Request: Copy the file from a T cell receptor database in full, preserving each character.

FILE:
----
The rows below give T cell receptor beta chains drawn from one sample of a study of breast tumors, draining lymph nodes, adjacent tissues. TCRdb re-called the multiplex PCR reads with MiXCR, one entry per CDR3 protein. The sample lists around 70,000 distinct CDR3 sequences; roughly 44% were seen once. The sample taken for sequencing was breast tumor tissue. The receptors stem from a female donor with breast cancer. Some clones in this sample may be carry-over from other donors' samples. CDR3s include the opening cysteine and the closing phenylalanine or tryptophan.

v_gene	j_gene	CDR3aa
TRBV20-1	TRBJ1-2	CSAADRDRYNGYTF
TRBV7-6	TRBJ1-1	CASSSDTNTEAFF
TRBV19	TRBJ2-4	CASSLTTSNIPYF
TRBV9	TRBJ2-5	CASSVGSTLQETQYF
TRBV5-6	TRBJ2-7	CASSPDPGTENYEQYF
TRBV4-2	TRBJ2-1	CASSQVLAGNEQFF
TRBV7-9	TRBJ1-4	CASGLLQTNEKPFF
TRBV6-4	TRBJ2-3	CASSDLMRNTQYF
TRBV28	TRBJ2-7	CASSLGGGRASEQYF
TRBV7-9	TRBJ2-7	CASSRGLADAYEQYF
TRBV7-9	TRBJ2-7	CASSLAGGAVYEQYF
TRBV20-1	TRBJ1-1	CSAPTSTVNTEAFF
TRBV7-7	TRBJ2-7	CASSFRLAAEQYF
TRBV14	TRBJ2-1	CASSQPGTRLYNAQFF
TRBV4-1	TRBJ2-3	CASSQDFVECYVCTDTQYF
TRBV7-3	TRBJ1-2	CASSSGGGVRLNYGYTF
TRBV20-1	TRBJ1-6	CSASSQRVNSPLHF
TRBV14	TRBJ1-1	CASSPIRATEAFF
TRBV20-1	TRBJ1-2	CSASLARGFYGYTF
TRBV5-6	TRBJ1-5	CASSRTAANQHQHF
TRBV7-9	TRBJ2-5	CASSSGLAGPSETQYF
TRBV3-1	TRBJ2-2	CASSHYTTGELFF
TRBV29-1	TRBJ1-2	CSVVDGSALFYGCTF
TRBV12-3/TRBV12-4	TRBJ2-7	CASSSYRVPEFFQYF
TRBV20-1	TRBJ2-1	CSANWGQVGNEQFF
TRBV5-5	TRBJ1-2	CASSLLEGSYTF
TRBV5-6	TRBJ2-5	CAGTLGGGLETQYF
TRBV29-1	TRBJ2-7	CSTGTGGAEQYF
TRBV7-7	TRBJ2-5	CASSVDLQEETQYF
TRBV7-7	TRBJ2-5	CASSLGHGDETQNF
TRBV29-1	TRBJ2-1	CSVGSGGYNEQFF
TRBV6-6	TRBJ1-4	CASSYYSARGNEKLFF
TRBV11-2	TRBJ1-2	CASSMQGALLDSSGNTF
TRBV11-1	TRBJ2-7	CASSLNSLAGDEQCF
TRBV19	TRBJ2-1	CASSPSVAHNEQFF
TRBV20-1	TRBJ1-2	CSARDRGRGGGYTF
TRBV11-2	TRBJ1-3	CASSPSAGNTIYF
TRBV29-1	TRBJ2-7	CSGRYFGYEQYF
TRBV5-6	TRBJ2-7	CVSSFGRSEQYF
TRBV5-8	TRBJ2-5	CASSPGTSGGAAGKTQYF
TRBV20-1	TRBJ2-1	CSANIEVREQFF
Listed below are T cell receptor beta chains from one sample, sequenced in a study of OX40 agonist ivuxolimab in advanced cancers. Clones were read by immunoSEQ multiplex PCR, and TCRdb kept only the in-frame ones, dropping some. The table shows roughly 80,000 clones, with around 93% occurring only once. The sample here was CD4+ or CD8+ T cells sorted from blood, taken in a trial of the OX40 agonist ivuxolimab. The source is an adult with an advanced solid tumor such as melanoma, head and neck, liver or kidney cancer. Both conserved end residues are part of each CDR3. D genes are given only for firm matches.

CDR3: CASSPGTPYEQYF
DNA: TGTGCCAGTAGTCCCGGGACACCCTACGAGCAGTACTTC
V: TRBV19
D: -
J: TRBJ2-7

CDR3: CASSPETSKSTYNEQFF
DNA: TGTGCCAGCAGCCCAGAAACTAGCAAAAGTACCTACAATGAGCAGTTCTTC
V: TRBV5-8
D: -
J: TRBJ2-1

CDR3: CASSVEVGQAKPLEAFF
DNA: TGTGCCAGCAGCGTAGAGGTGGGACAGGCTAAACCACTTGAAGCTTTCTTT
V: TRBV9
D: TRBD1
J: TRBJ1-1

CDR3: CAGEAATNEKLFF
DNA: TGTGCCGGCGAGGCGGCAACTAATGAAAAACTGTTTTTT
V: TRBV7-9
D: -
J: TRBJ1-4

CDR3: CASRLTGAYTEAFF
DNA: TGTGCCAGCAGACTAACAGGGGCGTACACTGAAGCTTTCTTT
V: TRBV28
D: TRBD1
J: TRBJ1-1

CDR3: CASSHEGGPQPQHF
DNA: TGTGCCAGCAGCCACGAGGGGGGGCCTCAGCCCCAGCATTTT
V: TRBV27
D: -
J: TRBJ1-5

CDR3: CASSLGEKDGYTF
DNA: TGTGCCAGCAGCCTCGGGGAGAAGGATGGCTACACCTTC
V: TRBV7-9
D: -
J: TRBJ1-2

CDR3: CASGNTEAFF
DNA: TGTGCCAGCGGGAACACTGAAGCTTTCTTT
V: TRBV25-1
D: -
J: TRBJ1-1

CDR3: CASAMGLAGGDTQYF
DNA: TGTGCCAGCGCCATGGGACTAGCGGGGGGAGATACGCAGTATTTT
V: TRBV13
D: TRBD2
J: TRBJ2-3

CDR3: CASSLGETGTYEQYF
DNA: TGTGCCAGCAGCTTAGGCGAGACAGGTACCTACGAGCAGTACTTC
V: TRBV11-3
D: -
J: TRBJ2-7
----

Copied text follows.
The rows below give T cell receptor beta chains drawn from one sample of a study of breast tumors, draining lymph nodes, adjacent tissues. TCRdb re-called the multiplex PCR reads with MiXCR, one entry per CDR3 protein. The sample lists around 70,000 distinct CDR3 sequences; roughly 44% were seen once. The sample taken for sequencing was breast tumor tissue. The receptors stem from a female donor with breast cancer. Some clones in this sample may be carry-over from other donors' samples. CDR3s include the opening cysteine and the closing phenylalanine or tryptophan.

v_gene	j_gene	CDR3aa
TRBV20-1	TRBJ1-2	CSAADRDRYNGYTF
TRBV7-6	TRBJ1-1	CASSSDTNTEAFF
TRBV19	TRBJ2-4	CASSLTTSNIPYF
TRBV9	TRBJ2-5	CASSVGSTLQETQYF
TRBV5-6	TRBJ2-7	CASSPDPGTENYEQYF
TRBV4-2	TRBJ2-1	CASSQVLAGNEQFF
TRBV7-9	TRBJ1-4	CASGLLQTNEKPFF
TRBV6-4	TRBJ2-3	CASSDLMRNTQYF
TRBV28	TRBJ2-7	CASSLGGGRASEQYF
TRBV7-9	TRBJ2-7	CASSRGLADAYEQYF
TRBV7-9	TRBJ2-7	CASSLAGGAVYEQYF
TRBV20-1	TRBJ1-1	CSAPTSTVNTEAFF
TRBV7-7	TRBJ2-7	CASSFRLAAEQYF
TRBV14	TRBJ2-1	CASSQPGTRLYNAQFF
TRBV4-1	TRBJ2-3	CASSQDFVECYVCTDTQYF
TRBV7-3	TRBJ1-2	CASSSGGGVRLNYGYTF
TRBV20-1	TRBJ1-6	CSASSQRVNSPLHF
TRBV14	TRBJ1-1	CASSPIRATEAFF
TRBV20-1	TRBJ1-2	CSASLARGFYGYTF
TRBV5-6	TRBJ1-5	CASSRTAANQHQHF
TRBV7-9	TRBJ2-5	CASSSGLAGPSETQYF
TRBV3-1	TRBJ2-2	CASSHYTTGELFF
TRBV29-1	TRBJ1-2	CSVVDGSALFYGCTF
TRBV12-3/TRBV12-4	TRBJ2-7	CASSSYRVPEFFQYF
TRBV20-1	TRBJ2-1	CSANWGQVGNEQFF
TRBV5-5	TRBJ1-2	CASSLLEGSYTF
TRBV5-6	TRBJ2-5	CAGTLGGGLETQYF
TRBV29-1	TRBJ2-7	CSTGTGGAEQYF
TRBV7-7	TRBJ2-5	CASSVDLQEETQYF
TRBV7-7	TRBJ2-5	CASSLGHGDETQNF
TRBV29-1	TRBJ2-1	CSVGSGGYNEQFF
TRBV6-6	TRBJ1-4	CASSYYSARGNEKLFF
TRBV11-2	TRBJ1-2	CASSMQGALLDSSGNTF
TRBV11-1	TRBJ2-7	CASSLNSLAGDEQCF
TRBV19	TRBJ2-1	CASSPSVAHNEQFF
TRBV20-1	TRBJ1-2	CSARDRGRGGGYTF
TRBV11-2	TRBJ1-3	CASSPSAGNTIYF
TRBV29-1	TRBJ2-7	CSGRYFGYEQYF
TRBV5-6	TRBJ2-7	CVSSFGRSEQYF
TRBV5-8	TRBJ2-5	CASSPGTSGGAAGKTQYF
TRBV20-1	TRBJ2-1	CSANIEVREQFF
Listed below are T cell receptor beta chains from one sample, sequenced in a study of OX40 agonist ivuxolimab in advanced cancers. Clones were read by immunoSEQ multiplex PCR, and TCRdb kept only the in-frame ones, dropping some. The table shows roughly 80,000 clones, with around 93% occurring only once. The sample here was CD4+ or CD8+ T cells sorted from blood, taken in a trial of the OX40 agonist ivuxolimab. The source is an adult with an advanced solid tumor such as melanoma, head and neck, liver or kidney cancer. Both conserved end residues are part of each CDR3. D genes are given only for firm matches.

CDR3: CASSPGTPYEQYF
DNA: TGTGCCAGTAGTCCCGGGACACCCTACGAGCAGTACTTC
V: TRBV19
D: -
J: TRBJ2-7

CDR3: CASSPETSKSTYNEQFF
DNA: TGTGCCAGCAGCCCAGAAACTAGCAAAAGTACCTACAATGAGCAGTTCTTC
V: TRBV5-8
D: -
J: TRBJ2-1

CDR3: CASSVEVGQAKPLEAFF
DNA: TGTGCCAGCAGCGTAGAGGTGGGACAGGCTAAACCACTTGAAGCTTTCTTT
V: TRBV9
D: TRBD1
J: TRBJ1-1

CDR3: CAGEAATNEKLFF
DNA: TGTGCCGGCGAGGCGGCAACTAATGAAAAACTGTTTTTT
V: TRBV7-9
D: -
J: TRBJ1-4

CDR3: CASRLTGAYTEAFF
DNA: TGTGCCAGCAGACTAACAGGGGCGTACACTGAAGCTTTCTTT
V: TRBV28
D: TRBD1
J: TRBJ1-1

CDR3: CASSHEGGPQPQHF
DNA: TGTGCCAGCAGCCACGAGGGGGGGCCTCAGCCCCAGCATTTT
V: TRBV27
D: -
J: TRBJ1-5

CDR3: CASSLGEKDGYTF
DNA: TGTGCCAGCAGCCTCGGGGAGAAGGATGGCTACACCTTC
V: TRBV7-9
D: -
J: TRBJ1-2

CDR3: CASGNTEAFF
DNA: TGTGCCAGCGGGAACACTGAAGCTTTCTTT
V: TRBV25-1
D: -
J: TRBJ1-1

CDR3: CASAMGLAGGDTQYF
DNA: TGTGCCAGCGCCATGGGACTAGCGGGGGGAGATACGCAGTATTTT
V: TRBV13
D: TRBD2
J: TRBJ2-3

CDR3: CASSLGETGTYEQYF
DNA: TGTGCCAGCAGCTTAGGCGAGACAGGTACCTACGAGCAGTACTTC
V: TRBV11-3
D: -
J: TRBJ2-7